An interview with Ambika Hinduja Macker of 'The Dabba Luminaire' boutique

Saturday, 9 August 2014 - 6:20am IST | Place: Mumbai | Agency: dna

Ambika Hinduja Macker, Impeccable Imagination boutique owner on the birth of The Dabba Luminaire

She straddles the creative galaxies of films and design with an effortless elan. There's much more to the dynamic lady than just a famous surname. She designed a walk-in closet for Preity Zinta, a party zone for designer Surily Goel and also the interiors of her father's bungalow in New Delhi. She talks about her new baby The Dabba Luminaire which has become the toast of the art and design world.

The Dabba Luminaire is an impeccably designed, intricately engraved and artistically hand crafted "dabba" made in brass and plated with 18-carat rose gold. This dabba is symbolic of the hope that light emits from within. The symbol of light is also an ancient unifying factor since people the world over celebrate 'light'.
The three tiers of the 'dabba' project 3 synonyms of 'light' beautifully scripted in the Arabic font on different surfaces using the play of light and shadow. The top tier of the dabba has the phrase –"Muneera"– meaning 'illuminating'. The middle tier has the word – "Ziya" – that means 'glow' and the bottom tier has – "Nour Al Huda" - meaning 'light of faith'.

Over to the visionary...

How did the idea of 'The Dabba Luminaire' take birth?
My dear friend, Mozez Singh, was curating an incredibly opulent event for Harvey Nichol's in Riyadh, Saudi Arabia. It was his eagle eye that spotted our talent potential at Impeccable Imagination and he invited us to partake in the show called 'Caravan 2014. Our product is being showcased at their section called 'High Design'. The prestige that complemented this presentation was immeasurable especially since this is, after all, the largest Harvey Nichol's that the world has ever seen.

The brief shared by Mozez was to design a luxurious product that would either be Indian in nature or have some relevance to India as the theme for the Ramadan Caravan this year was 'India'.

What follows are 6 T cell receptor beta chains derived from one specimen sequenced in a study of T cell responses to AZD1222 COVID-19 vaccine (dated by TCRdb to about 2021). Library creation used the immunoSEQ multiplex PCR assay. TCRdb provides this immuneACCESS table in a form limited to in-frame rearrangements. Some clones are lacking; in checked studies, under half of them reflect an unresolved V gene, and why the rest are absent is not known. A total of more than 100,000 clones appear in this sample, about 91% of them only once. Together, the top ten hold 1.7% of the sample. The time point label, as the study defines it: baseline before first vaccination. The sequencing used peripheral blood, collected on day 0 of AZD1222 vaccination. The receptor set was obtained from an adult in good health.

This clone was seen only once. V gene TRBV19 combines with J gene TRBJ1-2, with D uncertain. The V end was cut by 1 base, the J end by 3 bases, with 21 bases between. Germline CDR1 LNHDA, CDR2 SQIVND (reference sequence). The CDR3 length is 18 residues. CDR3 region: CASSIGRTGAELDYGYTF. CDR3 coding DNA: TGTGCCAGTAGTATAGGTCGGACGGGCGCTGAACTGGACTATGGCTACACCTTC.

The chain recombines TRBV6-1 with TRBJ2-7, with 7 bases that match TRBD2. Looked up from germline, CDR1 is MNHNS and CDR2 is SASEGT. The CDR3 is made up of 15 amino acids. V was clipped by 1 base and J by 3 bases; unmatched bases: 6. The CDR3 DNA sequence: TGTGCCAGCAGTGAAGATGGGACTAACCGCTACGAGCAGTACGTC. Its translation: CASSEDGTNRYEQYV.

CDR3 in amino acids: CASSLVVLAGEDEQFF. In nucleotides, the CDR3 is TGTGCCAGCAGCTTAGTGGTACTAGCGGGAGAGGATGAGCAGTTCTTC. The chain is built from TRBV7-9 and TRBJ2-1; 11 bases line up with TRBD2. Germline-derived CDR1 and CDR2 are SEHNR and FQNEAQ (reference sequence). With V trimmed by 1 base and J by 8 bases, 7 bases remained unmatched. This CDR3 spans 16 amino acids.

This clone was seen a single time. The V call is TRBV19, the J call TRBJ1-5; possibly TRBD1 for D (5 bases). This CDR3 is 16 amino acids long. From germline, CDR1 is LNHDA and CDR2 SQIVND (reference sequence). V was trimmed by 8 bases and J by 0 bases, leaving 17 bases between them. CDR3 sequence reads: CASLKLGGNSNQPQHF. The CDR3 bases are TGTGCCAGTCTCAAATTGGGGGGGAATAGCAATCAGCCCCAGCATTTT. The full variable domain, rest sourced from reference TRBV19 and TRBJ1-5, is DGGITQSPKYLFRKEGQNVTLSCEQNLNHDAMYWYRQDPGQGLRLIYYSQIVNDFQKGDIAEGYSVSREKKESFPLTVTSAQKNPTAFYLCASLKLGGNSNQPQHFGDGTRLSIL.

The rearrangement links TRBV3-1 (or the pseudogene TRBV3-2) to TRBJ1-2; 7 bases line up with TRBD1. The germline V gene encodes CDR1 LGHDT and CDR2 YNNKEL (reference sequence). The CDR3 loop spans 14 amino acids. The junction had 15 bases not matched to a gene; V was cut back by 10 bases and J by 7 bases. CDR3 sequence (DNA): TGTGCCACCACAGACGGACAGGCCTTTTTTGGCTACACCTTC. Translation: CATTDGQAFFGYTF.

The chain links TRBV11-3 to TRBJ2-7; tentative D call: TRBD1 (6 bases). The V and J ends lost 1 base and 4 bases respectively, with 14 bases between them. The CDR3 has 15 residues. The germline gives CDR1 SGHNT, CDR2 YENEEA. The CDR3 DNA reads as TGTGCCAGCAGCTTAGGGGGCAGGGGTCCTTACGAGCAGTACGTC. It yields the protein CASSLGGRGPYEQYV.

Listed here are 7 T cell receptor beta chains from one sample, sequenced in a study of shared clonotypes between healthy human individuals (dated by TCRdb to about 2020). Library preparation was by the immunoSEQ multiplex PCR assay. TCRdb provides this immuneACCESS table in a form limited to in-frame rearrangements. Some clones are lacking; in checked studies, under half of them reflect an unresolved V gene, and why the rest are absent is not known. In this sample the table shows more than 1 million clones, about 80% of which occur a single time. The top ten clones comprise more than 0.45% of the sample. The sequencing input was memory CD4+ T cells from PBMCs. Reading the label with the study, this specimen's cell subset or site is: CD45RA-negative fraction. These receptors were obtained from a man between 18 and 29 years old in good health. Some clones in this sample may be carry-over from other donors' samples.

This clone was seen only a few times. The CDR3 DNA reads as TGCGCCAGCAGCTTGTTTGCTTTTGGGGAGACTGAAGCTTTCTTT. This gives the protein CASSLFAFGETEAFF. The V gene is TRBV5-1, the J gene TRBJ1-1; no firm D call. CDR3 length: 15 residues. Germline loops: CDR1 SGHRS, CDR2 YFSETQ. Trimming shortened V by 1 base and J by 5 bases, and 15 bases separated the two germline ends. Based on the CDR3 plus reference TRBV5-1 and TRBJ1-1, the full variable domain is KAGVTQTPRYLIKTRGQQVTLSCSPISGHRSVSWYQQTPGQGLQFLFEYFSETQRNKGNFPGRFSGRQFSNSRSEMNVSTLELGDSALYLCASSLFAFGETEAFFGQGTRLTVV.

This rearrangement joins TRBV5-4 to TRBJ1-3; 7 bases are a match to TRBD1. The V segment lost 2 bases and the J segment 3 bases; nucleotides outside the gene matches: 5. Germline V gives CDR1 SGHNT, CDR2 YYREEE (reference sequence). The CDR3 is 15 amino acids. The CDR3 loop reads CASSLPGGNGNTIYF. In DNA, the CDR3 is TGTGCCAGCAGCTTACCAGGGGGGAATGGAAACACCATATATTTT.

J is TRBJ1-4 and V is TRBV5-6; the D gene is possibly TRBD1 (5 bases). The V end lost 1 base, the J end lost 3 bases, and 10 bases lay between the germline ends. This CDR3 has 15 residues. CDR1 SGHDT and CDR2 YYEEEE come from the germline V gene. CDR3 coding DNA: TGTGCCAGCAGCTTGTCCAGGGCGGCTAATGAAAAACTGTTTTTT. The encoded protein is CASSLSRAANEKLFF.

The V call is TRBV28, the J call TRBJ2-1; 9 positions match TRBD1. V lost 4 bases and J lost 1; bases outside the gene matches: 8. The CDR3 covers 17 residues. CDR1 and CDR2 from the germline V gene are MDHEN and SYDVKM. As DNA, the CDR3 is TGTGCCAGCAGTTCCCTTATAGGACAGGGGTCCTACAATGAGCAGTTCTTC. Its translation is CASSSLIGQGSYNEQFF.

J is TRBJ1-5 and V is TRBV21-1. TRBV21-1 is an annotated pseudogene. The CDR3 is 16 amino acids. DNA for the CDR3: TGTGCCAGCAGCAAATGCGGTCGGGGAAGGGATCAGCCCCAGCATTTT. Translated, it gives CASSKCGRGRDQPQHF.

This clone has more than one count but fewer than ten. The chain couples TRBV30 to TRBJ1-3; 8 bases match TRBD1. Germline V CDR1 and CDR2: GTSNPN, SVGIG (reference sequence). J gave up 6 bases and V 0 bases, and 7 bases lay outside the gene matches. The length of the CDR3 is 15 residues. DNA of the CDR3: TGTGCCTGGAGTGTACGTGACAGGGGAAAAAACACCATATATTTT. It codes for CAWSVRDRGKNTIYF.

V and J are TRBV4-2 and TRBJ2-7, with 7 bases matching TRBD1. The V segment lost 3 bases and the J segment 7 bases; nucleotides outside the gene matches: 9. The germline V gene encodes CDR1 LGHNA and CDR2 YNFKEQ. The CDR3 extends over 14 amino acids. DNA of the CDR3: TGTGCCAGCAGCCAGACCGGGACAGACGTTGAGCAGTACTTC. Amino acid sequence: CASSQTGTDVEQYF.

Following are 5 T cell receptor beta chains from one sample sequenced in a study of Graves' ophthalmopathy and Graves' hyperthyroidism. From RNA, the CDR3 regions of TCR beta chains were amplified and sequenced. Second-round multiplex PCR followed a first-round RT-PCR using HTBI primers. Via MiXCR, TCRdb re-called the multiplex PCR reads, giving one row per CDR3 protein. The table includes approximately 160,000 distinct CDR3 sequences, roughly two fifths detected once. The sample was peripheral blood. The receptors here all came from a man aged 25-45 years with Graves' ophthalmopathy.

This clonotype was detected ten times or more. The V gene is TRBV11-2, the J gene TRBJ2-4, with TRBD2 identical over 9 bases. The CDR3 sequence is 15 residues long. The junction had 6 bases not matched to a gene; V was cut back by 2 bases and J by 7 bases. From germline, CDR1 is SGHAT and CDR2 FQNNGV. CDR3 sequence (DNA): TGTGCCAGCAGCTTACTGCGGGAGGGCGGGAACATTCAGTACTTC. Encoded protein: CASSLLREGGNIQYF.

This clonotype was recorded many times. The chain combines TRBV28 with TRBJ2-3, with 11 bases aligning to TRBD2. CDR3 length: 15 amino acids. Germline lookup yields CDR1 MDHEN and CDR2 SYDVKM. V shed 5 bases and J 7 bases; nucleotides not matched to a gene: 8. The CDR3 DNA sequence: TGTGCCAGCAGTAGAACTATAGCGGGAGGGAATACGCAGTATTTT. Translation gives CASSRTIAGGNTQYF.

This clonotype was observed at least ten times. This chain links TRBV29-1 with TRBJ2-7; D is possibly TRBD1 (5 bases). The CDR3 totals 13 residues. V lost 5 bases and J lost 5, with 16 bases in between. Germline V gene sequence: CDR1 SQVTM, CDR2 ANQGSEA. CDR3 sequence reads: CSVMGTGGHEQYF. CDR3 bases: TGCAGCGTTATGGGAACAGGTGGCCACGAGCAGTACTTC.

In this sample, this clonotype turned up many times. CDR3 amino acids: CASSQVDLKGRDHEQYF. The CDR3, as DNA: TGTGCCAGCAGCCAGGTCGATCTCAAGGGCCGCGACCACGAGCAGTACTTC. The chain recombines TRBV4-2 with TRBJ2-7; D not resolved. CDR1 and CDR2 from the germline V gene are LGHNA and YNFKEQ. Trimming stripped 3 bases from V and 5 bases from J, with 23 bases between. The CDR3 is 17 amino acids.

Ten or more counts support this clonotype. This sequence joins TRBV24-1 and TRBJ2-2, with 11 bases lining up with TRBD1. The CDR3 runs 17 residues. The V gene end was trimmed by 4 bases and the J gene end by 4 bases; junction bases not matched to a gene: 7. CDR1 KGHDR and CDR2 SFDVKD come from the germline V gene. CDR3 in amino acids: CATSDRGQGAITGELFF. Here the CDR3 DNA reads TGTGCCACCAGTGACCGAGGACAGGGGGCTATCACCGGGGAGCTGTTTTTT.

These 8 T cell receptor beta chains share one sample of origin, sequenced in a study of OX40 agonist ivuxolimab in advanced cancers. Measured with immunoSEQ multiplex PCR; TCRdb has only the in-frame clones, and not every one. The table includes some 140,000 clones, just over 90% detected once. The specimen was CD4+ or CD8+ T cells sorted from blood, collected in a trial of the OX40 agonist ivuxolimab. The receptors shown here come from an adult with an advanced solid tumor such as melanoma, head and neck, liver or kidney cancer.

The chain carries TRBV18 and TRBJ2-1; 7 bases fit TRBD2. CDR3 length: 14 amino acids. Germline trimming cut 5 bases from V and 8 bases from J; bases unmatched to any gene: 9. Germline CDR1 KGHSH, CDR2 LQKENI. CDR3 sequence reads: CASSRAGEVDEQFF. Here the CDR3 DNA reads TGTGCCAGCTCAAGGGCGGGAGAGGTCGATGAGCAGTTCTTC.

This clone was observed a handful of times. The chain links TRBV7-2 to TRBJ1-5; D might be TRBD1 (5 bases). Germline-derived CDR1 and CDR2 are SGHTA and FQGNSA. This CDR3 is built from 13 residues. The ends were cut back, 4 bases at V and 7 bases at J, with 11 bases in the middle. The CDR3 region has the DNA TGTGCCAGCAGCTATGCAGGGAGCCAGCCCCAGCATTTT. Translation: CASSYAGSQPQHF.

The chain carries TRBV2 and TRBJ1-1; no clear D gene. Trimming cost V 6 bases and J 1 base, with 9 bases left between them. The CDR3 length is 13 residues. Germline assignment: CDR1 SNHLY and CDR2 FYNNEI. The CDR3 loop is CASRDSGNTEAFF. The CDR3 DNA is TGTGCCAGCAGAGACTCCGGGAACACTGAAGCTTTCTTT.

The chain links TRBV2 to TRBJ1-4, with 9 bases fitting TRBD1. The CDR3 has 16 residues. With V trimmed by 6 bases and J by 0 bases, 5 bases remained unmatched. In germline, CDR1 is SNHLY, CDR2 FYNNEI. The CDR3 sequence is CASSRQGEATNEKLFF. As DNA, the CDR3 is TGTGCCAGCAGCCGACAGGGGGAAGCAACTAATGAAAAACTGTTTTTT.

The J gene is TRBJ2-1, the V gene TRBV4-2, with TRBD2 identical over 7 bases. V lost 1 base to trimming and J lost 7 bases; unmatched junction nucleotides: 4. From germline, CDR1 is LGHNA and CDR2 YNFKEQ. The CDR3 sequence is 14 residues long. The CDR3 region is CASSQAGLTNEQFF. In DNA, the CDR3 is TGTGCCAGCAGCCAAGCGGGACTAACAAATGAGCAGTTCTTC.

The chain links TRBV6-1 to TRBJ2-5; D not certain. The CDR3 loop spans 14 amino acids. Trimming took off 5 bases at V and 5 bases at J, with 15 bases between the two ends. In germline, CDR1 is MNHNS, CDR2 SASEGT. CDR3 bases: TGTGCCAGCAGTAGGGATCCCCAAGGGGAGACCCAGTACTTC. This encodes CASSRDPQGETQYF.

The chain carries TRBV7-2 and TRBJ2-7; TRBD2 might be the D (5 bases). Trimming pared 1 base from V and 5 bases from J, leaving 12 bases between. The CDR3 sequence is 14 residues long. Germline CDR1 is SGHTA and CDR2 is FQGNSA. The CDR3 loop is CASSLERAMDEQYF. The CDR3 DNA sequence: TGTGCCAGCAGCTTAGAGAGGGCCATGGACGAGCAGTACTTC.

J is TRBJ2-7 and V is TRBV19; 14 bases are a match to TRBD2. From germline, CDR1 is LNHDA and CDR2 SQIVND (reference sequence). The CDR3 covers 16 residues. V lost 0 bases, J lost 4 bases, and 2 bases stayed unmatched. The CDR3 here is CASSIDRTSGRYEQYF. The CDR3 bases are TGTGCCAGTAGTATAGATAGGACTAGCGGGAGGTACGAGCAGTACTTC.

As a designer to be offered such an amazing international platform was an opportunity I grabbed. I had only a month to deliver my designs and conceptual philosophy and hence dove deep into my impeccable imagination (which is also the name of my design company that focuses on art, interior and product design).
Armed with my thinking cap, I let my creativity gallop! India, being so richly diverse in culture and tradition, I was swimming in an ocean of ideas. What struck me almost instantaneously, since I'm a new age sustainable designer, was the Indian tiffin box, commonly known as the 'dabba'. As you know, the 'dabba' is used to store and transport food to most of the working community in India, to employer and employee alike. It is the most commonly used object and a very unique symbol of unity. Embedded with rich Indian history, it is also regarded as one of the oldest, most sustainable products. So much so, that the tales of the dabba and the dabbawalas, their precision, commitment and discipline are a global phenomenon.

I envisioned a dabba in gold, sitting amidst an opulent Arabic setting considering that the eventual destination of my dabba would be a grand space.

This is when my design of this unique dabba was born in the form of a light art installation using the classic three-tiered dabba.

Since light is profound and significant in, both, Indian and Islamic cultures, I thought a light art installation, using the three-tiered dabba would be ideal for a global exposition of this scale.

And that is how my light art installation titled, The Dabba Luminaire, translated as the light box, was conceived.

How was the process of working on it?
Dreaming, envisioning and then dreaming some more was the most exciting part of the process of creating The Dabba Luminaire. However, the challenging part was the fact that I wanted it to be a product beyond a product. I wanted it to have dollops of character and layers of history and philosophy. My product had to tell a story, speak about a journey and yet stand out as being extremely contemporary and user friendly. I put myself through quite a task especially because all these thoughts had to be realized into a product that would eventually have to have the strength to stand its own merit and earn a place of pride at a showcase where some of the best talent would be strutting. I have to admit the time lines were lean and, of course, when we work in this market, we have to pay strict vigil to quality and globally appealing standards, which makes a tough job tougher! As an artist, it was an immensely invigorating experience and, now when I back track, it, sure, has given me tremendous strength to encompass bigger challenges.

How was the response like? Who all have bought it so far?
Since I have designed and created The Dabba Luminaire for the Ramadan Caravan, I thought it best that the response for this question come directly from Mozez Singh, the curator of the event. Please find as below, Mozez's comment, " The response has been brilliant. I displayed The Dabba Luminaire at Her Highness Princess Reema Bint Bandar Al-Saud's private party at the Palace, and every guest in there was wowed by the piece and of course the Princess has snapped up the first Dabba for herself. Good times ahead for the Dabba because there is a long waiting list already. The product is a sell out."

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